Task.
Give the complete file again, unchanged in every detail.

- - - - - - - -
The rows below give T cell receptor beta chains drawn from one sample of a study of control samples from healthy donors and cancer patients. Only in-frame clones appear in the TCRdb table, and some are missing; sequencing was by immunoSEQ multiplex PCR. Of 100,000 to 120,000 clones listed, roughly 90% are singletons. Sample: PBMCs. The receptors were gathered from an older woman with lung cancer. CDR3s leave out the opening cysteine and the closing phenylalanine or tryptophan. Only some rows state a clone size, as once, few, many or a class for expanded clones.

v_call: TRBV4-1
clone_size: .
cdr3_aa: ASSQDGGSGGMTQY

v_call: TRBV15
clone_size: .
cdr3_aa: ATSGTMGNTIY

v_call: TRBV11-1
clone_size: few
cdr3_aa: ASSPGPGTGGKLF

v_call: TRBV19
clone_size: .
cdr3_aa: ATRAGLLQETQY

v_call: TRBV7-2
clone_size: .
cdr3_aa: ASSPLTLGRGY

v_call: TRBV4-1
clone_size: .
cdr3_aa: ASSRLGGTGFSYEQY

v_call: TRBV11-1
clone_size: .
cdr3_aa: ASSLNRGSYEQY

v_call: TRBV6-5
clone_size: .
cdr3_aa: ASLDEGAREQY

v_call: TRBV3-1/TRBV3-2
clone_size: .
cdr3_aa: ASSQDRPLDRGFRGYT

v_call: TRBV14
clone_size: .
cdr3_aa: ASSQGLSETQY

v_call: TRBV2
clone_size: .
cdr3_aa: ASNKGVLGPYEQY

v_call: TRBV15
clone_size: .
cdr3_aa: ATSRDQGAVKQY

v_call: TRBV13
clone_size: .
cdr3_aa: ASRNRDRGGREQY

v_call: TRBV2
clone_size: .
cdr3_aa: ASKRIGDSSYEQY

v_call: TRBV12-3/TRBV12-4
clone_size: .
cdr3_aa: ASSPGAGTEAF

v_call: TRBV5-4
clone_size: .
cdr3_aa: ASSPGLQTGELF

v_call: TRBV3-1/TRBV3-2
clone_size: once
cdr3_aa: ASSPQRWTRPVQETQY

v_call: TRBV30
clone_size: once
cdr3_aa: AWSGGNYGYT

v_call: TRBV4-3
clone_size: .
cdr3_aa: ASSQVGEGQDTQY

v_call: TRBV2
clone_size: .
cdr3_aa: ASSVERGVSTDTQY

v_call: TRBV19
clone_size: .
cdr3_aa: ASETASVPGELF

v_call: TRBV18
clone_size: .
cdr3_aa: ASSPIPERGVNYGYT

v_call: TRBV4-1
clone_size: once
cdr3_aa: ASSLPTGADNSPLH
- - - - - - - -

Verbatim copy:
The rows below give T cell receptor beta chains drawn from one sample of a study of control samples from healthy donors and cancer patients. Only in-frame clones appear in the TCRdb table, and some are missing; sequencing was by immunoSEQ multiplex PCR. Of 100,000 to 120,000 clones listed, roughly 90% are singletons. Sample: PBMCs. The receptors were gathered from an older woman with lung cancer. CDR3s leave out the opening cysteine and the closing phenylalanine or tryptophan. Only some rows state a clone size, as once, few, many or a class for expanded clones.

v_call: TRBV4-1
clone_size: .
cdr3_aa: ASSQDGGSGGMTQY

v_call: TRBV15
clone_size: .
cdr3_aa: ATSGTMGNTIY

v_call: TRBV11-1
clone_size: few
cdr3_aa: ASSPGPGTGGKLF

v_call: TRBV19
clone_size: .
cdr3_aa: ATRAGLLQETQY

v_call: TRBV7-2
clone_size: .
cdr3_aa: ASSPLTLGRGY

v_call: TRBV4-1
clone_size: .
cdr3_aa: ASSRLGGTGFSYEQY

v_call: TRBV11-1
clone_size: .
cdr3_aa: ASSLNRGSYEQY

v_call: TRBV6-5
clone_size: .
cdr3_aa: ASLDEGAREQY

v_call: TRBV3-1/TRBV3-2
clone_size: .
cdr3_aa: ASSQDRPLDRGFRGYT

v_call: TRBV14
clone_size: .
cdr3_aa: ASSQGLSETQY

v_call: TRBV2
clone_size: .
cdr3_aa: ASNKGVLGPYEQY

v_call: TRBV15
clone_size: .
cdr3_aa: ATSRDQGAVKQY

v_call: TRBV13
clone_size: .
cdr3_aa: ASRNRDRGGREQY

v_call: TRBV2
clone_size: .
cdr3_aa: ASKRIGDSSYEQY

v_call: TRBV12-3/TRBV12-4
clone_size: .
cdr3_aa: ASSPGAGTEAF

v_call: TRBV5-4
clone_size: .
cdr3_aa: ASSPGLQTGELF

v_call: TRBV3-1/TRBV3-2
clone_size: once
cdr3_aa: ASSPQRWTRPVQETQY

v_call: TRBV30
clone_size: once
cdr3_aa: AWSGGNYGYT

v_call: TRBV4-3
clone_size: .
cdr3_aa: ASSQVGEGQDTQY

v_call: TRBV2
clone_size: .
cdr3_aa: ASSVERGVSTDTQY

v_call: TRBV19
clone_size: .
cdr3_aa: ASETASVPGELF

v_call: TRBV18
clone_size: .
cdr3_aa: ASSPIPERGVNYGYT

v_call: TRBV4-1
clone_size: once
cdr3_aa: ASSLPTGADNSPLH